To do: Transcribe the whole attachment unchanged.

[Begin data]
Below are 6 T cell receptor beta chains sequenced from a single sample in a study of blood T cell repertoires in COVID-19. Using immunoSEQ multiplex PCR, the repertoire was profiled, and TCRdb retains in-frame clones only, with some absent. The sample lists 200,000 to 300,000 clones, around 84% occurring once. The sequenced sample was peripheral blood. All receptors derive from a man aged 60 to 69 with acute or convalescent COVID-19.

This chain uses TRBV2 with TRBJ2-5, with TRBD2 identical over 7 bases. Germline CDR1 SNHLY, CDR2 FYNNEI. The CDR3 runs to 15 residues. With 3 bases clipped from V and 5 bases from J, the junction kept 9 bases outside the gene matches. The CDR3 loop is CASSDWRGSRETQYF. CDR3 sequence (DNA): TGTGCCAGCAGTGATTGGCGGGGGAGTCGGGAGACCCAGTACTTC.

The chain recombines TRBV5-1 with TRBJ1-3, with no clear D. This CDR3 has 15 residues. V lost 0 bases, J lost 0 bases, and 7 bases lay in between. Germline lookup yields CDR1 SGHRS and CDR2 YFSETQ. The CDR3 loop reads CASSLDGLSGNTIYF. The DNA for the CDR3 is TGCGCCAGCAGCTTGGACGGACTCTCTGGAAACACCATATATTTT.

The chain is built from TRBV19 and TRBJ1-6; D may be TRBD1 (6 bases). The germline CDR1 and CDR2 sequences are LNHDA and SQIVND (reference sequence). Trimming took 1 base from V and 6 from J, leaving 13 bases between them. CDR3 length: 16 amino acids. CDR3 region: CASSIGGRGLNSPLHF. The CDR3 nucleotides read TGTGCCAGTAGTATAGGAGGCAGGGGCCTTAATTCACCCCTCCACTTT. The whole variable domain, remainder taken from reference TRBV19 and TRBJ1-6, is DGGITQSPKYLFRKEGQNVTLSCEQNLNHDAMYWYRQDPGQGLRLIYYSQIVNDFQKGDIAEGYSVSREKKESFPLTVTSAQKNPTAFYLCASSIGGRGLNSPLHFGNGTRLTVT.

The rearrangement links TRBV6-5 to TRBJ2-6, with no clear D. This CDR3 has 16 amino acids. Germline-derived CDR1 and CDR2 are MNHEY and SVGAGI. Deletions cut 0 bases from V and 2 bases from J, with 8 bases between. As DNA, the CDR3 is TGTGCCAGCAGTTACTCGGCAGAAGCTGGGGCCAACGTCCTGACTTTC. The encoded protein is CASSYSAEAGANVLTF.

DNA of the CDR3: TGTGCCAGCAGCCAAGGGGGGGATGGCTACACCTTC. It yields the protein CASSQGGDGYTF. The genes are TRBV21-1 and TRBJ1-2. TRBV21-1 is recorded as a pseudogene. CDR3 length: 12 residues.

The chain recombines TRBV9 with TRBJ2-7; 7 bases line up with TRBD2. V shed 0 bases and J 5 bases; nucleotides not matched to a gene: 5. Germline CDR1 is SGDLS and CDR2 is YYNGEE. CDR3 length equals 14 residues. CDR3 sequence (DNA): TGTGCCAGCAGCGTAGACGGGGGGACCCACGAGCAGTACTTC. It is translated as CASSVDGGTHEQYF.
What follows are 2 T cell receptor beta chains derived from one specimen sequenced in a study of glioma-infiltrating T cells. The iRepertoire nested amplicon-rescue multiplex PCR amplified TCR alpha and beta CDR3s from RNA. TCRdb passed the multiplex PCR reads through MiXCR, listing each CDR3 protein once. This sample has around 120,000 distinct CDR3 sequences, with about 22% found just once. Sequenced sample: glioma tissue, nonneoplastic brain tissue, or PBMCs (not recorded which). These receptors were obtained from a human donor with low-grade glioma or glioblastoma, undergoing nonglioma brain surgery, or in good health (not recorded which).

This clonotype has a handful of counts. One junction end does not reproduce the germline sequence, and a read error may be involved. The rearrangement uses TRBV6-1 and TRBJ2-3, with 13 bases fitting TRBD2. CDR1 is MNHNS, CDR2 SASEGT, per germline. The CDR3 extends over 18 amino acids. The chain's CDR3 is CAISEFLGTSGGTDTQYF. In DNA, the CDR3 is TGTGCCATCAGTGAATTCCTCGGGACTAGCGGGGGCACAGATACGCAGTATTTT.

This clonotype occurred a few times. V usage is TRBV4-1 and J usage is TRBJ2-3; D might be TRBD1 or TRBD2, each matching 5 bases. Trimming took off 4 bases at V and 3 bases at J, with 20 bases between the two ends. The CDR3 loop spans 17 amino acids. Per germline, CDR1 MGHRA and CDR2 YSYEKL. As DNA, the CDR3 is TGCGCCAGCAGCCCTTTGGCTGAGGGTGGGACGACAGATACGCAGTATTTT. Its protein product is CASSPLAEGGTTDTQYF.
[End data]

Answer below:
Below are 6 T cell receptor beta chains sequenced from a single sample in a study of blood T cell repertoires in COVID-19. Using immunoSEQ multiplex PCR, the repertoire was profiled, and TCRdb retains in-frame clones only, with some absent. The sample lists 200,000 to 300,000 clones, around 84% occurring once. The sequenced sample was peripheral blood. All receptors derive from a man aged 60 to 69 with acute or convalescent COVID-19.

This chain uses TRBV2 with TRBJ2-5, with TRBD2 identical over 7 bases. Germline CDR1 SNHLY, CDR2 FYNNEI. The CDR3 runs to 15 residues. With 3 bases clipped from V and 5 bases from J, the junction kept 9 bases outside the gene matches. The CDR3 loop is CASSDWRGSRETQYF. CDR3 sequence (DNA): TGTGCCAGCAGTGATTGGCGGGGGAGTCGGGAGACCCAGTACTTC.

The chain recombines TRBV5-1 with TRBJ1-3, with no clear D. This CDR3 has 15 residues. V lost 0 bases, J lost 0 bases, and 7 bases lay in between. Germline lookup yields CDR1 SGHRS and CDR2 YFSETQ. The CDR3 loop reads CASSLDGLSGNTIYF. The DNA for the CDR3 is TGCGCCAGCAGCTTGGACGGACTCTCTGGAAACACCATATATTTT.

The chain is built from TRBV19 and TRBJ1-6; D may be TRBD1 (6 bases). The germline CDR1 and CDR2 sequences are LNHDA and SQIVND (reference sequence). Trimming took 1 base from V and 6 from J, leaving 13 bases between them. CDR3 length: 16 amino acids. CDR3 region: CASSIGGRGLNSPLHF. The CDR3 nucleotides read TGTGCCAGTAGTATAGGAGGCAGGGGCCTTAATTCACCCCTCCACTTT. The whole variable domain, remainder taken from reference TRBV19 and TRBJ1-6, is DGGITQSPKYLFRKEGQNVTLSCEQNLNHDAMYWYRQDPGQGLRLIYYSQIVNDFQKGDIAEGYSVSREKKESFPLTVTSAQKNPTAFYLCASSIGGRGLNSPLHFGNGTRLTVT.

The rearrangement links TRBV6-5 to TRBJ2-6, with no clear D. This CDR3 has 16 amino acids. Germline-derived CDR1 and CDR2 are MNHEY and SVGAGI. Deletions cut 0 bases from V and 2 bases from J, with 8 bases between. As DNA, the CDR3 is TGTGCCAGCAGTTACTCGGCAGAAGCTGGGGCCAACGTCCTGACTTTC. The encoded protein is CASSYSAEAGANVLTF.

DNA of the CDR3: TGTGCCAGCAGCCAAGGGGGGGATGGCTACACCTTC. It yields the protein CASSQGGDGYTF. The genes are TRBV21-1 and TRBJ1-2. TRBV21-1 is recorded as a pseudogene. CDR3 length: 12 residues.

The chain recombines TRBV9 with TRBJ2-7; 7 bases line up with TRBD2. V shed 0 bases and J 5 bases; nucleotides not matched to a gene: 5. Germline CDR1 is SGDLS and CDR2 is YYNGEE. CDR3 length equals 14 residues. CDR3 sequence (DNA): TGTGCCAGCAGCGTAGACGGGGGGACCCACGAGCAGTACTTC. It is translated as CASSVDGGTHEQYF.
What follows are 2 T cell receptor beta chains derived from one specimen sequenced in a study of glioma-infiltrating T cells. The iRepertoire nested amplicon-rescue multiplex PCR amplified TCR alpha and beta CDR3s from RNA. TCRdb passed the multiplex PCR reads through MiXCR, listing each CDR3 protein once. This sample has around 120,000 distinct CDR3 sequences, with about 22% found just once. Sequenced sample: glioma tissue, nonneoplastic brain tissue, or PBMCs (not recorded which). These receptors were obtained from a human donor with low-grade glioma or glioblastoma, undergoing nonglioma brain surgery, or in good health (not recorded which).

This clonotype has a handful of counts. One junction end does not reproduce the germline sequence, and a read error may be involved. The rearrangement uses TRBV6-1 and TRBJ2-3, with 13 bases fitting TRBD2. CDR1 is MNHNS, CDR2 SASEGT, per germline. The CDR3 extends over 18 amino acids. The chain's CDR3 is CAISEFLGTSGGTDTQYF. In DNA, the CDR3 is TGTGCCATCAGTGAATTCCTCGGGACTAGCGGGGGCACAGATACGCAGTATTTT.

This clonotype occurred a few times. V usage is TRBV4-1 and J usage is TRBJ2-3; D might be TRBD1 or TRBD2, each matching 5 bases. Trimming took off 4 bases at V and 3 bases at J, with 20 bases between the two ends. The CDR3 loop spans 17 amino acids. Per germline, CDR1 MGHRA and CDR2 YSYEKL. As DNA, the CDR3 is TGCGCCAGCAGCCCTTTGGCTGAGGGTGGGACGACAGATACGCAGTATTTT. Its protein product is CASSPLAEGGTTDTQYF.